I’ve always told my kids: Good writing is good thinking, clearly expressed.
But both had a high-school teacher who used something called the Jane Schaeffer method, which is popular with high-school educators, though it was originally meant as a temporary step for middle-schoolers struggling with writer’s block.
It is completely formulaic and unconcerned with meaning. Students are required to write introductory paragraphs consisting of two sentences, then a thesis sentence. Each of three body paragraphs has to be exactly so many sentences long, containing, in an exact sequence, three of what are called “concrete details,” each of those followed by two, exactly two, “commentary sentences.”
I watched my children quickly come up with ideas, then spend most of their time trying to fit them into the formula. The end result would make no sense. “That’s OK,” my daughter would say. “It doesn’t have to.”
Oh. My. God. This so entirely misses the point, I want to cry.
There is no divorcing form from meaning. Writing is all meaning.
This approach actively teaches kids to be bad writers, putting down meaningless words, just because.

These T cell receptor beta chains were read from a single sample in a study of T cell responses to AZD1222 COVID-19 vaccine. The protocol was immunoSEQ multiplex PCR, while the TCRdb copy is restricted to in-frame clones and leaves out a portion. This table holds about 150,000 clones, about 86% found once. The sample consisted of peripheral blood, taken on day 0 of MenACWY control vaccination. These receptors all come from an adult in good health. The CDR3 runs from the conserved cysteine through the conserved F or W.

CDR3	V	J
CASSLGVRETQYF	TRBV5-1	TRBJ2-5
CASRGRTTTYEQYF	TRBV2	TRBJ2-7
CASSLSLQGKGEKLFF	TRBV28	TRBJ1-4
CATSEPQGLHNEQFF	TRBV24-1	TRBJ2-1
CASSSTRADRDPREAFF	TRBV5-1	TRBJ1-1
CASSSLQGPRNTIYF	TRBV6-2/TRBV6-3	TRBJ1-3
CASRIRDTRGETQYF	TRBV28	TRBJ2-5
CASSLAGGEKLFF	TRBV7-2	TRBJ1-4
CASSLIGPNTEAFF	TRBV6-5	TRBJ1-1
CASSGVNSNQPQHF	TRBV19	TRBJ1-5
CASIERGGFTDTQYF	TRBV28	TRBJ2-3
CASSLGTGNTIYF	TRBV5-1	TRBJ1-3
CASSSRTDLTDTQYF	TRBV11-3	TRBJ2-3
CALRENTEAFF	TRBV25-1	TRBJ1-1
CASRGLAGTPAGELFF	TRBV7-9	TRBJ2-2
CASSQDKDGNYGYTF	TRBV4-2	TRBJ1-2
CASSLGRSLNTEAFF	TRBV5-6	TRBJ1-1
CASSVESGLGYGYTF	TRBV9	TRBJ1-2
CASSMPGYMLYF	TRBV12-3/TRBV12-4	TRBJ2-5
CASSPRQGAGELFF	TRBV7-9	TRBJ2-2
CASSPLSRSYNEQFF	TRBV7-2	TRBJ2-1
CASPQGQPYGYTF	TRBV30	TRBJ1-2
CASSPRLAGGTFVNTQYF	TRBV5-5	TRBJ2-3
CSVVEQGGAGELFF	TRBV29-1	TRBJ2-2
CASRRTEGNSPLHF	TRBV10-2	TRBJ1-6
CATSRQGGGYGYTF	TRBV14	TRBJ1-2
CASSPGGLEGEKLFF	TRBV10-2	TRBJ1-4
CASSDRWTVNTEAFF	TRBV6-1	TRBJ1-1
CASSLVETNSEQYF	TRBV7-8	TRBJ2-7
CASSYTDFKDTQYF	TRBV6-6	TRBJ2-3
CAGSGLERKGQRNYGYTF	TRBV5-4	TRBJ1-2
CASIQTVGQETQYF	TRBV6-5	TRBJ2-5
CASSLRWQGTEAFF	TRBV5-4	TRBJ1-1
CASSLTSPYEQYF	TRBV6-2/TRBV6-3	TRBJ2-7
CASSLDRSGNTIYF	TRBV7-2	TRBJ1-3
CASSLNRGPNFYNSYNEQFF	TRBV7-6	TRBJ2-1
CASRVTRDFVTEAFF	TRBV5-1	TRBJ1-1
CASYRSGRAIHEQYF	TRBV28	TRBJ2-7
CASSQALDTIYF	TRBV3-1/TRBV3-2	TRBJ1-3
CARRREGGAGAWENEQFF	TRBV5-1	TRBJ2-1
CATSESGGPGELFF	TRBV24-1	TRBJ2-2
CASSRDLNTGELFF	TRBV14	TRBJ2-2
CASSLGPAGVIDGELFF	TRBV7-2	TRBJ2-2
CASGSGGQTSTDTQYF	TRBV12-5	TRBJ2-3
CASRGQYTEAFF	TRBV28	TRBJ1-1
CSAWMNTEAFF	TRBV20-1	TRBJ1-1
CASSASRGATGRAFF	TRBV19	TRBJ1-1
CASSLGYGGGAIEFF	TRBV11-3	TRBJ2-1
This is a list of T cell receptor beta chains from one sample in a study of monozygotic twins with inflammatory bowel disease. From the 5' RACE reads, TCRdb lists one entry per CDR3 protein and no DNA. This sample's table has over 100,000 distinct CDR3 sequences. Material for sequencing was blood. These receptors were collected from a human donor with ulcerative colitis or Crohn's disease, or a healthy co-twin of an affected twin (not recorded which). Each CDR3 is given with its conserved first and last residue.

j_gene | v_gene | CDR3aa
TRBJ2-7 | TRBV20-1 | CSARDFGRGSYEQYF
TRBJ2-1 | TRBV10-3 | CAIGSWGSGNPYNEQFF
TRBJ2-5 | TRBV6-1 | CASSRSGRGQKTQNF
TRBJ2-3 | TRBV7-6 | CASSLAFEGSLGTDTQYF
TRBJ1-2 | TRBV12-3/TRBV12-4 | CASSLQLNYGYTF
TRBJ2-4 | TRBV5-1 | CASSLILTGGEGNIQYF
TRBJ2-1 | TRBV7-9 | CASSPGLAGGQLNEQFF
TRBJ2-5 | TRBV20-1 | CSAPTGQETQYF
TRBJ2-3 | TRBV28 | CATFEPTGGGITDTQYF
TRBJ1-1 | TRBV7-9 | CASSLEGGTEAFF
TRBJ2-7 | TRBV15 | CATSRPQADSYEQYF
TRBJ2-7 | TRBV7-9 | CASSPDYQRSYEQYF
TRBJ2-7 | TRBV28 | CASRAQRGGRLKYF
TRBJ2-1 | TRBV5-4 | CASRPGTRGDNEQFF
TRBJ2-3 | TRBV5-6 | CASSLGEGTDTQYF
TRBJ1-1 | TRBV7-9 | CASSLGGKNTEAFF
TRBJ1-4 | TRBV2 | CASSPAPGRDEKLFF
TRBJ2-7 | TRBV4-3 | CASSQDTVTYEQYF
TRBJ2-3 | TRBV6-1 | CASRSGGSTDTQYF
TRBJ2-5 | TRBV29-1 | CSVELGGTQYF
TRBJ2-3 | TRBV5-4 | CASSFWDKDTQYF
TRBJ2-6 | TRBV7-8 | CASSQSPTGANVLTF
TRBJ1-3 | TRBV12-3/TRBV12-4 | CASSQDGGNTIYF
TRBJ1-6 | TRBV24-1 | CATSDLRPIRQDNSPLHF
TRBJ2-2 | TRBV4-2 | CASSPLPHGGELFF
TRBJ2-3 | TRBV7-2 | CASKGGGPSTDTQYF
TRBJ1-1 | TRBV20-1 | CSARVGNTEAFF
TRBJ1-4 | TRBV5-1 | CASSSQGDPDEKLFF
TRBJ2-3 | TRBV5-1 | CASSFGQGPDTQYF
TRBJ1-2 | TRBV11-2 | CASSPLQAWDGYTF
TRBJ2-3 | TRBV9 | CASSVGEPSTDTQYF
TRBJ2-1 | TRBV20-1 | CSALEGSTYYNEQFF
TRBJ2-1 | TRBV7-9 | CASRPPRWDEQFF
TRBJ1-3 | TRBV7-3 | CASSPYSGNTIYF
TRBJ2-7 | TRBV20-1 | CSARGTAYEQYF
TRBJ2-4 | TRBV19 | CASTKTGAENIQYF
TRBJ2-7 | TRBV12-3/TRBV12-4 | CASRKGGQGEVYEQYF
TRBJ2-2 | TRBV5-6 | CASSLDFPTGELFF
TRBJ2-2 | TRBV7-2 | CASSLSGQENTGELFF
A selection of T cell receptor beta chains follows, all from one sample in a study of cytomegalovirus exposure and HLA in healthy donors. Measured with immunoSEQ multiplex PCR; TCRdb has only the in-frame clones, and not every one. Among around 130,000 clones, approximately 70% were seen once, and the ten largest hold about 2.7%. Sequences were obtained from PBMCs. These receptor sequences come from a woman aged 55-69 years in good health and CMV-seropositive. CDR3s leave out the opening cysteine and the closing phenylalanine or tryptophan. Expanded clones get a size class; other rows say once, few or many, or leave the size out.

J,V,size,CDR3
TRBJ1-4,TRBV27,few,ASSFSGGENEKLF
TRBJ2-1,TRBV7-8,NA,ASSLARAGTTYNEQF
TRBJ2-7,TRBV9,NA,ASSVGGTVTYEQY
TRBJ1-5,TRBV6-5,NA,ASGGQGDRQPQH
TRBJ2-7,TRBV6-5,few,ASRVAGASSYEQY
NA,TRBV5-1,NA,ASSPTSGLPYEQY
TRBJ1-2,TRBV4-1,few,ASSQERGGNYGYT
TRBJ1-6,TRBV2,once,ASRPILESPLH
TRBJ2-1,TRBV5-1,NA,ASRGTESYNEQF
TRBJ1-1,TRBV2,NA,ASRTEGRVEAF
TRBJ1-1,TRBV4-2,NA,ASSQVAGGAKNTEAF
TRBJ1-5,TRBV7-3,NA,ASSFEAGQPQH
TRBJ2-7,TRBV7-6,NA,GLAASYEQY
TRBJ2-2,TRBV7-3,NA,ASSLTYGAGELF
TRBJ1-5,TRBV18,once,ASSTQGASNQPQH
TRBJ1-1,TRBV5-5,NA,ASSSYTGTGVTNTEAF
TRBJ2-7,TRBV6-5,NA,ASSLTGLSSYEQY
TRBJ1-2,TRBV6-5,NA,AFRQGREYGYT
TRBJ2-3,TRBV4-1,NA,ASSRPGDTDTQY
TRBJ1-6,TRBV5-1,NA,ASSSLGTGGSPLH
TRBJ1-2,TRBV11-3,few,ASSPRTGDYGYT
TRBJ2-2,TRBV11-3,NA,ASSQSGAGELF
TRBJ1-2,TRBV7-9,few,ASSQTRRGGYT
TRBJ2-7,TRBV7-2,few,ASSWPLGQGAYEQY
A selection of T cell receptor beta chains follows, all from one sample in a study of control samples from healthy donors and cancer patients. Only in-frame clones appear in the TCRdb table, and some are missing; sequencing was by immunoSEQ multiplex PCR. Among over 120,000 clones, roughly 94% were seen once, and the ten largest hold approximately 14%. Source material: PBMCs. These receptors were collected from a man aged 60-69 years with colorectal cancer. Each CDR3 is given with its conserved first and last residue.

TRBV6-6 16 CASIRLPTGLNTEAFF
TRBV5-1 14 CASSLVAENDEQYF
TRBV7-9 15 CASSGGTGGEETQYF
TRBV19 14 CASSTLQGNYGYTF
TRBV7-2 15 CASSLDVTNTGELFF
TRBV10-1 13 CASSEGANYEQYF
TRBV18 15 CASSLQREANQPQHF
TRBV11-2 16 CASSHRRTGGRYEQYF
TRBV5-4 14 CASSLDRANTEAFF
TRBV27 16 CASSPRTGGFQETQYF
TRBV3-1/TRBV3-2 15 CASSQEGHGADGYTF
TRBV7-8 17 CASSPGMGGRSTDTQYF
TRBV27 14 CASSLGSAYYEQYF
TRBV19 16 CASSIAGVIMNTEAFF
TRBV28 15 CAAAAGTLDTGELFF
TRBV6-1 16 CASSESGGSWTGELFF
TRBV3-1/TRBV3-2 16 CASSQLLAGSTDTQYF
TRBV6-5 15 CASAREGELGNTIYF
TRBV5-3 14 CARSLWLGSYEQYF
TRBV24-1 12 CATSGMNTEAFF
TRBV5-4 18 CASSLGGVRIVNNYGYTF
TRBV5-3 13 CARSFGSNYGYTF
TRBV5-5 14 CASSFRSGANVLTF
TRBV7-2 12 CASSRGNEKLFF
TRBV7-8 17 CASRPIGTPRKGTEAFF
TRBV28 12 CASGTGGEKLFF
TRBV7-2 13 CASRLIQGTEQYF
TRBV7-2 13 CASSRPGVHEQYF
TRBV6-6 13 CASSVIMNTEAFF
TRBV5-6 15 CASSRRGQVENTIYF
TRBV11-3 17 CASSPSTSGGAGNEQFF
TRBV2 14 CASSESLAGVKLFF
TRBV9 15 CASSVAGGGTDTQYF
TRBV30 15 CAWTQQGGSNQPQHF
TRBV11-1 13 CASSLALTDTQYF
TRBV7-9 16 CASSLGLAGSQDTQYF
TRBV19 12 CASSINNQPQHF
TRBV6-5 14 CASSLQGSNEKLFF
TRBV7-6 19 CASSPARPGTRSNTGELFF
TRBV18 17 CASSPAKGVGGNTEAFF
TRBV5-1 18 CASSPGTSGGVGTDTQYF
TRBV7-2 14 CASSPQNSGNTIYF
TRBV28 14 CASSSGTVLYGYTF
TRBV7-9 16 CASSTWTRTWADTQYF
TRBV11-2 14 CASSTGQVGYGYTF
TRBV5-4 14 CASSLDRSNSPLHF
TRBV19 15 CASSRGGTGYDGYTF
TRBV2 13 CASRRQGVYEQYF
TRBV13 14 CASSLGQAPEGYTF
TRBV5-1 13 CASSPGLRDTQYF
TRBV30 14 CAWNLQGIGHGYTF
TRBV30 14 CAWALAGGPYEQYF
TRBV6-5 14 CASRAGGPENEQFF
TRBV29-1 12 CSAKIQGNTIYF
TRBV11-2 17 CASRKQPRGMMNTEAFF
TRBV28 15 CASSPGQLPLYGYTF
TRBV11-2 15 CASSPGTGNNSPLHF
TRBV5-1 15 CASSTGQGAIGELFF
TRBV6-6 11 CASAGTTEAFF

The idea behind such a teaching method, I’ve read, is to introduce kids to the 5-paragraph, academic essay. I suspect another reason is that it makes it far easier to grade papers: You don’t have to read them, just tick off items on a rubric.
No. If you are going to teach someone how to write, you have to get into what they write.
Many writers, from Joan Didion to Stephen King, from Flannery O’Connor to Barack Obama, have said, basically, “I write to find out what I think.”
That’s what kids need to know: how to think, how to put their ideas into words, how to explain and prove things clearly to themselves and to other people.